Mitchell Kapor (born in 1950) is a pioneer of the personal computing industry and has been at the forefront of information technology for more than 30 years as an entrepreneur, software designer, and investor. He is widely known as founder of Lotus Development Corporation and the designer of Lotus 1-2-3, the "killer application" which made the personal computer ubiquitous in the business world in the 1980s.

Other pioneering organizations in which Mr. Kapor has played an important role include: as founding investor, UUNET, the first commercial Internet Service Provider; as co-founder, Electronic Frontier Foundation, which protects freedom and privacy on the Internet; as founding investor Real Networks, the first company to offer streaming media over the Internet; as founding chair, the Mozilla Foundation, maker of the open source web browser Firefox; and as founding investor and Chair, Linden Research, the creator of the first successful virtual world, Second Life.

Mr. Kapor was born in Brooklyn, New York, in 1950 and graduated from Freeport (Long Island) High School in 1967. He received a B.A. from Yale College in 1971 and studied psychology, linguistics, and computer science as part of an interdisciplinary major in Cybernetics.

He founded Lotus Development Corp. in 1982 and with Jonathan Sachs, created Lotus 1-2-3. He served as the President (later Chairman) and Chief Executive Officer of Lotus from 1982 to 1986 and as a Director until 1987. In 1983, Lotus' first year of operations, the company achieved revenues of $53,000,000 and had a successful public offering. In 1984 the company tripled in revenue to $156,000,000. The number of employees grew to over 1300 employees by 1985.

In 1990 with John Perry Barlow and John Gilmore, he co-founded the Electronic Frontier Foundation, and served as its chairman until 1994. The EFF is a non-profit civil liberties organization working in the public interest to protect privacy, free expression, and access to public resources and information online, as well as to promote responsibility in new media.

In 2003 he became the founding Chair of the Mozilla Foundation, which is dedicated to the development and promulgation of standards-compliant open source web browser software.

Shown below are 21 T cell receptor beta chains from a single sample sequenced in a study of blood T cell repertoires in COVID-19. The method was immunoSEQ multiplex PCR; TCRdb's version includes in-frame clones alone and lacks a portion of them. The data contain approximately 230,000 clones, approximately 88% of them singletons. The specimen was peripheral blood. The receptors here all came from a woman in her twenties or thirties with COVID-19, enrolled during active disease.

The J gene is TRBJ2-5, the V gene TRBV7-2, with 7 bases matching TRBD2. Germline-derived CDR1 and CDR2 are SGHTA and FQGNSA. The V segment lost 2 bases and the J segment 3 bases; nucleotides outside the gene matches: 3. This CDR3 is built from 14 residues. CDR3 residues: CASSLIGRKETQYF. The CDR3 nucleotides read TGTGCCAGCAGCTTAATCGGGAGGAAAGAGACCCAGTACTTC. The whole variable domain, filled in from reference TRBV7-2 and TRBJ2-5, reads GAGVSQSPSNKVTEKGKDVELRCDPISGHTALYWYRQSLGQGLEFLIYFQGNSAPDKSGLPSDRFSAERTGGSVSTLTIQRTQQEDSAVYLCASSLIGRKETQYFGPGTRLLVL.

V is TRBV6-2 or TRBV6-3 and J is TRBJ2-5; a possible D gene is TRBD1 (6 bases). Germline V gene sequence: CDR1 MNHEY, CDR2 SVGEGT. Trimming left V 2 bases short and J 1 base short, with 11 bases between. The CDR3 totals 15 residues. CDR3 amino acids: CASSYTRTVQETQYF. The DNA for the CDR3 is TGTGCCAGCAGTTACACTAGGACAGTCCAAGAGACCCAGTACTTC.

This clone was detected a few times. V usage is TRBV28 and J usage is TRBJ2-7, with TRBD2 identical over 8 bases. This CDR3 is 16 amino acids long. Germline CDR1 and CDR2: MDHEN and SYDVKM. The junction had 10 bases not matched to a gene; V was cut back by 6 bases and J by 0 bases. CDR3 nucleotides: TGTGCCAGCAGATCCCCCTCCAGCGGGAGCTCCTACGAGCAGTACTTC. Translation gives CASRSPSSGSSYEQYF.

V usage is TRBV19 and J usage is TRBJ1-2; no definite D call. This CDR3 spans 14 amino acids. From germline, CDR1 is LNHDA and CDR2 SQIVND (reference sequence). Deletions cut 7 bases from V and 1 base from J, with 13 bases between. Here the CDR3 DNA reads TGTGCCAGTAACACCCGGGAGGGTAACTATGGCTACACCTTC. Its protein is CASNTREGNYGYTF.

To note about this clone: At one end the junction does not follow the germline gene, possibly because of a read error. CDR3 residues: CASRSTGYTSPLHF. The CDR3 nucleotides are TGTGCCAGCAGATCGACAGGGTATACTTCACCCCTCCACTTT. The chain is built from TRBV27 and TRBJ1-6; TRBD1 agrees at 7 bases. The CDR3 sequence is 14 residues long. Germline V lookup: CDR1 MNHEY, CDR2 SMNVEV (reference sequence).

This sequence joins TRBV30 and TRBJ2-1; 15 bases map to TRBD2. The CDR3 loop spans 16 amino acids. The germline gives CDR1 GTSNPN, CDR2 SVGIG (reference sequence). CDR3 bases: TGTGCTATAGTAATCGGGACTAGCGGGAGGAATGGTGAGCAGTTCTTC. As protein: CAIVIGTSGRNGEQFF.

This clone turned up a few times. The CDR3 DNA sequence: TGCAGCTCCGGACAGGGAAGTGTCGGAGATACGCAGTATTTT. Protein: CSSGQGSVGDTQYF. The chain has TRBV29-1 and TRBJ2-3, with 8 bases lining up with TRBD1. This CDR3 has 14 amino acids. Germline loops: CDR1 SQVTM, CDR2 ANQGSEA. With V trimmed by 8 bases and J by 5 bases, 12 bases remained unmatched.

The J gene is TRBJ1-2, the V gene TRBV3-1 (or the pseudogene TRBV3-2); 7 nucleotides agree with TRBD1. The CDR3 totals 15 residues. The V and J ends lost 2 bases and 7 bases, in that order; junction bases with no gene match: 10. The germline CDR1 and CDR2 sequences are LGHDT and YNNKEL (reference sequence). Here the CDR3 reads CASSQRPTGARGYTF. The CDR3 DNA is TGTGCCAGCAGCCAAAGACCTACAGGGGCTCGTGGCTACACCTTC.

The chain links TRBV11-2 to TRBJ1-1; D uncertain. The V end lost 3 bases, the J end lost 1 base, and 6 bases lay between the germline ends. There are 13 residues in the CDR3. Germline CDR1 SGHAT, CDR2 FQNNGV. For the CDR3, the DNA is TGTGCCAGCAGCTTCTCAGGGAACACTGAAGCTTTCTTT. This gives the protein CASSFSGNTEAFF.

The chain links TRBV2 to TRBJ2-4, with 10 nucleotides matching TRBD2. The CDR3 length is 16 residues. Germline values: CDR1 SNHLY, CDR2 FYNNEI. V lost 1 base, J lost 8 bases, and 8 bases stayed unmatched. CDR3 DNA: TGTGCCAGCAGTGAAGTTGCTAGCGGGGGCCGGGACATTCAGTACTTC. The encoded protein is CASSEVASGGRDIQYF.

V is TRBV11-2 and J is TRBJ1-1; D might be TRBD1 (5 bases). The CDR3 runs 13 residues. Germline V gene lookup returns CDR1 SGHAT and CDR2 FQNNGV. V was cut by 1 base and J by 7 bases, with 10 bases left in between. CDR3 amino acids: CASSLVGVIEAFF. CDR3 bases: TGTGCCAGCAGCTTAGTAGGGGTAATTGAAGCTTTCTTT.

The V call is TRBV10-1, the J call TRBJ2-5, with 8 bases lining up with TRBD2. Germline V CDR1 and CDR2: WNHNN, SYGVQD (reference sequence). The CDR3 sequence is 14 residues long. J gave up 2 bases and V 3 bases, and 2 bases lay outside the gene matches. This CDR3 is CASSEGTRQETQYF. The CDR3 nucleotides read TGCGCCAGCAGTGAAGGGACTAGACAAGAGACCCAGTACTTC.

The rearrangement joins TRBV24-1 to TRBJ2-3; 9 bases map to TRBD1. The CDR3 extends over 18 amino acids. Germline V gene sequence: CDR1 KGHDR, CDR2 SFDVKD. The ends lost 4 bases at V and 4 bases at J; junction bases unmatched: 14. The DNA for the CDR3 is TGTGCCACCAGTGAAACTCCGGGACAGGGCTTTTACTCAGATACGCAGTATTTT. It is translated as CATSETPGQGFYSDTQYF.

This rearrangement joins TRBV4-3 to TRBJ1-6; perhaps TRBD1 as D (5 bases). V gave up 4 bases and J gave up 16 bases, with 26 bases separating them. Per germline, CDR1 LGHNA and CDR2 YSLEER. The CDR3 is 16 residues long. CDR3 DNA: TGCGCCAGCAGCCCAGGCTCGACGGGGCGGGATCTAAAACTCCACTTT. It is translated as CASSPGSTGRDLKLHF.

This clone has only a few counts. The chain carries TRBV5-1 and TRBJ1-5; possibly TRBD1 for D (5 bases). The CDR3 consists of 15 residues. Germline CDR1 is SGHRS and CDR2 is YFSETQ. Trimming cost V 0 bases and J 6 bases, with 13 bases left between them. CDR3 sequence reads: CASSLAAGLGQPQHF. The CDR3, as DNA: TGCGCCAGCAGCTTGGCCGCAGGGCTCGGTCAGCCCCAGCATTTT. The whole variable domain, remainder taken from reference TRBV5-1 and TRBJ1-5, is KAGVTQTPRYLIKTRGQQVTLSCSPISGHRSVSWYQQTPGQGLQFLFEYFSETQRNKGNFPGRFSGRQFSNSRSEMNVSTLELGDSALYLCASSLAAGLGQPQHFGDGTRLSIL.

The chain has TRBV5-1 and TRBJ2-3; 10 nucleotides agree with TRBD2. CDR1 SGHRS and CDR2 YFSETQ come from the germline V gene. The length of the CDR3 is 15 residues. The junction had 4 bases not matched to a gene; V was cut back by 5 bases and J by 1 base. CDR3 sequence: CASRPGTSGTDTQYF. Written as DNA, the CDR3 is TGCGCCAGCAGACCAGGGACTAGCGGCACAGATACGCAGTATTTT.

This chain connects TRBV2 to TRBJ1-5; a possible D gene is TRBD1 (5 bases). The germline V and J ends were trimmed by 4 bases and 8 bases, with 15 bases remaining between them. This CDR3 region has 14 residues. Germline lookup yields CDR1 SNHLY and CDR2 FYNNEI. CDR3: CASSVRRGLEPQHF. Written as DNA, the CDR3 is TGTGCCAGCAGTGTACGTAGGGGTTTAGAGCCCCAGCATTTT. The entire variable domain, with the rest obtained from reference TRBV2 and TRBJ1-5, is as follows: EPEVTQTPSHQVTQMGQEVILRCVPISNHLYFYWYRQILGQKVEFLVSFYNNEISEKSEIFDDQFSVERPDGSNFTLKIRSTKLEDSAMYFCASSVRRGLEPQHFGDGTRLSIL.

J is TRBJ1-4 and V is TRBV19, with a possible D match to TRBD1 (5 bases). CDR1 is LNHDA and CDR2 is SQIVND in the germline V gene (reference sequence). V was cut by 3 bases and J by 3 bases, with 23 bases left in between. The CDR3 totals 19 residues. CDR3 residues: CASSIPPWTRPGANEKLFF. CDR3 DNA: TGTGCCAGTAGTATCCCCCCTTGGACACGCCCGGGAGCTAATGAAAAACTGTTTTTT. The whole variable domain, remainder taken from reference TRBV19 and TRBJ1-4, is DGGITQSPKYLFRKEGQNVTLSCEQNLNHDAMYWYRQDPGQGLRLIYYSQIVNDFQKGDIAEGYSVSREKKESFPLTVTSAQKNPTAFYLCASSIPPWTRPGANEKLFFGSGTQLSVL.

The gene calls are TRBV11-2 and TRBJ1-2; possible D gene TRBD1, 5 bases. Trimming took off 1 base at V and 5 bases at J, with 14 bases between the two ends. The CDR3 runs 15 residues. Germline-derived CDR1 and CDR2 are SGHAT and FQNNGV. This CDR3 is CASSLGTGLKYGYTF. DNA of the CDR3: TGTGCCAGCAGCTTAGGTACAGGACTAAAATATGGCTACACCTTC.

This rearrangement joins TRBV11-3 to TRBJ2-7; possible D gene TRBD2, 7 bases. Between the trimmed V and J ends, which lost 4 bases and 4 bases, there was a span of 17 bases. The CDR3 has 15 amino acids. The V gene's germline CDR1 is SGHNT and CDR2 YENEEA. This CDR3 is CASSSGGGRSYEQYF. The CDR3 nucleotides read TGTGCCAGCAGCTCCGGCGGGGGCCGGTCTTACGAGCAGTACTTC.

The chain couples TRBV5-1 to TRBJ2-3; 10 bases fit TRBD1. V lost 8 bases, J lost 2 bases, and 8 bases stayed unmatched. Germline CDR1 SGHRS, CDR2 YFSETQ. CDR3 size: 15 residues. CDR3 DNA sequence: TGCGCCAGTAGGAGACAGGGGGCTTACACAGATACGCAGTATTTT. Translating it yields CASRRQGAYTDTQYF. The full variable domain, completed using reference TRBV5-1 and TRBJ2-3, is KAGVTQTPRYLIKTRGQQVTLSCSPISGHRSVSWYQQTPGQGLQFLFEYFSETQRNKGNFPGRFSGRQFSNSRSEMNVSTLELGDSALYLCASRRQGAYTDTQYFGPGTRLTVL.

From 1999 to 2001, Mr. Kapor was a partner at Accel Partners, a venture capital firm based in Palo Alto, California.

Mr. Kapor is currently active as a startup investor through Kapor Capital, which has made more than 50 investments in the past three years. Among others, he was personally responsible for investments in EtherPad (acquired by Google), CubeTree (acquired by Success Factors), Dapper (acquired by Yahoo),, Get Satisfaction, Twilio, Asana, Inkling, Posterous and Uber.

He is an investor in and serves on the Board of ePals, the Internet's largest global community of connected classrooms.

Mr. Kapor serves on the advisory Board of Generation Investment Management, a pioneering firm in the area of mission- related investing, founded by David Blood and Al Gore.

Non-Profit and Civic
In 1997, Mr. Kapor endowed the Mitchell Kapor Foundation, a private foundation which works to ensure fairness and equity, particularly for low-income communities of color. Current areas of focus for the foundation include building sustainable communities, affording greater access to college education for young African-American males, and protecting the integrity of the electoral process.

Since 2001, Mr. Kapor has been a director and major funder of the Level Playing Field Institute, which works to increase fairness in education and the workplace by closing the opportunity gap and removing barriers to success. LPFI operates the Summer Math and Science Honors Academy (SMASH) to prepare students from underrepresented communities to be competitive in science, technology, engineering, and math (STEM) related studies at top universities.

Mr. Kapor worked with the 2008 Obama campaign and transition team in the area of technology and technology policy. He contributed to the work creating of a position for a federal Chief Technology Officer. He works with senior officials in the administration including CTO Aneesh Chopra on information technology policy issues, especially healthcare IT.

Mr. Kapor is a board member of the non-profit organization Commonsense Media, the nation's leading independent non-profit advocating for children. He also serves on the advisory boards of the Electronic Frontier Foundation (defending free speech, privacy, innovation, and consumer rights on the Internet), the Sunlight Foundation (improving access to government information), and the Wikimedia Foundation (Wikipedia and other free content projects).

From 1994-1996, he served as Adjunct Professor at the Massachusetts Institute of Technology's Media Lab where he taught courses on software design, Democracy and the Internet, and digital community.

From 2005 to 2009 he was on the faculty of the Information School at the University of California, Berkeley, as Lecturer (2005-2006) and Adjunct Professor (2006-2009) where he co-taught "Open Source Development and Distribution of Information".

Mr. Kapor is married to Freada Kapor Klein and lives in San Francisco, California.